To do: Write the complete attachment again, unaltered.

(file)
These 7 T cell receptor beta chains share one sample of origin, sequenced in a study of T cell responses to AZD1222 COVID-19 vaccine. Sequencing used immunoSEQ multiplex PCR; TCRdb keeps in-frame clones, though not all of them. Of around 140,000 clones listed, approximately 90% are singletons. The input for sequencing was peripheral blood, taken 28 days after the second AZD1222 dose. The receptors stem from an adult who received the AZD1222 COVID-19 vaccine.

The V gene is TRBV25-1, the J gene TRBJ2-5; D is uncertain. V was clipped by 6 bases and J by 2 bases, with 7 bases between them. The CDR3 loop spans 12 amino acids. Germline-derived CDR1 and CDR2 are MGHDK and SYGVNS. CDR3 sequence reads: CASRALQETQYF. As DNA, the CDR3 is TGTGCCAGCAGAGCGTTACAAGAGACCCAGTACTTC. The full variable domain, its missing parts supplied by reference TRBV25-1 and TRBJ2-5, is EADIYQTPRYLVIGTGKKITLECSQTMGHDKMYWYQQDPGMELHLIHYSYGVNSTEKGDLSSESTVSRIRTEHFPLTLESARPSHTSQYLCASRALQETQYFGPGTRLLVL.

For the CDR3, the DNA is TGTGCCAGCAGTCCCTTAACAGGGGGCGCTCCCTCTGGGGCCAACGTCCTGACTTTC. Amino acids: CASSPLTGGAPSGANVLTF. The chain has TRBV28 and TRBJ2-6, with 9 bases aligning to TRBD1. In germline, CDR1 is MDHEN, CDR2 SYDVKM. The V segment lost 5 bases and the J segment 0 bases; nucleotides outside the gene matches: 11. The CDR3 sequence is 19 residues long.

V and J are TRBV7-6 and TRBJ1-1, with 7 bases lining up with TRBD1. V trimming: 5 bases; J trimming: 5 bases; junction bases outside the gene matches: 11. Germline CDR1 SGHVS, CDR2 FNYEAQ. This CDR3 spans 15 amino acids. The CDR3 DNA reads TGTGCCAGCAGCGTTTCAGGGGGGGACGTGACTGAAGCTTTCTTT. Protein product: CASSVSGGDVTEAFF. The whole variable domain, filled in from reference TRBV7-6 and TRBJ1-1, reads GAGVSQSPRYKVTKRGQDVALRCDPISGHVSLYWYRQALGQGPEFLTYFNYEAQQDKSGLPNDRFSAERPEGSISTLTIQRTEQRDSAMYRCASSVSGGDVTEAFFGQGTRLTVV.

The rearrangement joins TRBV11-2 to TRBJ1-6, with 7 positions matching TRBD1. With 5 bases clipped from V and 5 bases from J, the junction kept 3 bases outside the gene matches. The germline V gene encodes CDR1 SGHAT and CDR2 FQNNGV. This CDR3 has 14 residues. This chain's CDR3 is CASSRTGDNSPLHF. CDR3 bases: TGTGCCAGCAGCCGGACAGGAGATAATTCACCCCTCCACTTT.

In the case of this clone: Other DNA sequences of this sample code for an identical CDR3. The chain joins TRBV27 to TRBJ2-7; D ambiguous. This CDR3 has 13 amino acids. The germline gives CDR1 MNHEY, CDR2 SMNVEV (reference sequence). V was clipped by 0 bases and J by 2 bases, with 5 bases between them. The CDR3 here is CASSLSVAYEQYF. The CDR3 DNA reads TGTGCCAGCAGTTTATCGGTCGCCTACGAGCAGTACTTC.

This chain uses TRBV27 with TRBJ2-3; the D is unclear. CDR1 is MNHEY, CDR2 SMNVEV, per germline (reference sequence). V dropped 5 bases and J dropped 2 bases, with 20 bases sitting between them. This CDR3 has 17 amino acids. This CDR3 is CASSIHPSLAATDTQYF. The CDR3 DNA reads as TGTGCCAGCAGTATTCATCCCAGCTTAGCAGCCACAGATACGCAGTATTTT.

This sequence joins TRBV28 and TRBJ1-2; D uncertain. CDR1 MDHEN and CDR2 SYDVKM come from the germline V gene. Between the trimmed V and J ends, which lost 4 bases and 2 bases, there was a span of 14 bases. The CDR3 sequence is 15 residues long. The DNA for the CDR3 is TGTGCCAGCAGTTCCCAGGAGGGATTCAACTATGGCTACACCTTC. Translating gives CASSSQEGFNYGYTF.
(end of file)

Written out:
These 7 T cell receptor beta chains share one sample of origin, sequenced in a study of T cell responses to AZD1222 COVID-19 vaccine. Sequencing used immunoSEQ multiplex PCR; TCRdb keeps in-frame clones, though not all of them. Of around 140,000 clones listed, approximately 90% are singletons. The input for sequencing was peripheral blood, taken 28 days after the second AZD1222 dose. The receptors stem from an adult who received the AZD1222 COVID-19 vaccine.

The V gene is TRBV25-1, the J gene TRBJ2-5; D is uncertain. V was clipped by 6 bases and J by 2 bases, with 7 bases between them. The CDR3 loop spans 12 amino acids. Germline-derived CDR1 and CDR2 are MGHDK and SYGVNS. CDR3 sequence reads: CASRALQETQYF. As DNA, the CDR3 is TGTGCCAGCAGAGCGTTACAAGAGACCCAGTACTTC. The full variable domain, its missing parts supplied by reference TRBV25-1 and TRBJ2-5, is EADIYQTPRYLVIGTGKKITLECSQTMGHDKMYWYQQDPGMELHLIHYSYGVNSTEKGDLSSESTVSRIRTEHFPLTLESARPSHTSQYLCASRALQETQYFGPGTRLLVL.

For the CDR3, the DNA is TGTGCCAGCAGTCCCTTAACAGGGGGCGCTCCCTCTGGGGCCAACGTCCTGACTTTC. Amino acids: CASSPLTGGAPSGANVLTF. The chain has TRBV28 and TRBJ2-6, with 9 bases aligning to TRBD1. In germline, CDR1 is MDHEN, CDR2 SYDVKM. The V segment lost 5 bases and the J segment 0 bases; nucleotides outside the gene matches: 11. The CDR3 sequence is 19 residues long.

V and J are TRBV7-6 and TRBJ1-1, with 7 bases lining up with TRBD1. V trimming: 5 bases; J trimming: 5 bases; junction bases outside the gene matches: 11. Germline CDR1 SGHVS, CDR2 FNYEAQ. This CDR3 spans 15 amino acids. The CDR3 DNA reads TGTGCCAGCAGCGTTTCAGGGGGGGACGTGACTGAAGCTTTCTTT. Protein product: CASSVSGGDVTEAFF. The whole variable domain, filled in from reference TRBV7-6 and TRBJ1-1, reads GAGVSQSPRYKVTKRGQDVALRCDPISGHVSLYWYRQALGQGPEFLTYFNYEAQQDKSGLPNDRFSAERPEGSISTLTIQRTEQRDSAMYRCASSVSGGDVTEAFFGQGTRLTVV.

The rearrangement joins TRBV11-2 to TRBJ1-6, with 7 positions matching TRBD1. With 5 bases clipped from V and 5 bases from J, the junction kept 3 bases outside the gene matches. The germline V gene encodes CDR1 SGHAT and CDR2 FQNNGV. This CDR3 has 14 residues. This chain's CDR3 is CASSRTGDNSPLHF. CDR3 bases: TGTGCCAGCAGCCGGACAGGAGATAATTCACCCCTCCACTTT.

In the case of this clone: Other DNA sequences of this sample code for an identical CDR3. The chain joins TRBV27 to TRBJ2-7; D ambiguous. This CDR3 has 13 amino acids. The germline gives CDR1 MNHEY, CDR2 SMNVEV (reference sequence). V was clipped by 0 bases and J by 2 bases, with 5 bases between them. The CDR3 here is CASSLSVAYEQYF. The CDR3 DNA reads TGTGCCAGCAGTTTATCGGTCGCCTACGAGCAGTACTTC.

This chain uses TRBV27 with TRBJ2-3; the D is unclear. CDR1 is MNHEY, CDR2 SMNVEV, per germline (reference sequence). V dropped 5 bases and J dropped 2 bases, with 20 bases sitting between them. This CDR3 has 17 amino acids. This CDR3 is CASSIHPSLAATDTQYF. The CDR3 DNA reads as TGTGCCAGCAGTATTCATCCCAGCTTAGCAGCCACAGATACGCAGTATTTT.

This sequence joins TRBV28 and TRBJ1-2; D uncertain. CDR1 MDHEN and CDR2 SYDVKM come from the germline V gene. Between the trimmed V and J ends, which lost 4 bases and 2 bases, there was a span of 14 bases. The CDR3 sequence is 15 residues long. The DNA for the CDR3 is TGTGCCAGCAGTTCCCAGGAGGGATTCAACTATGGCTACACCTTC. Translating gives CASSSQEGFNYGYTF.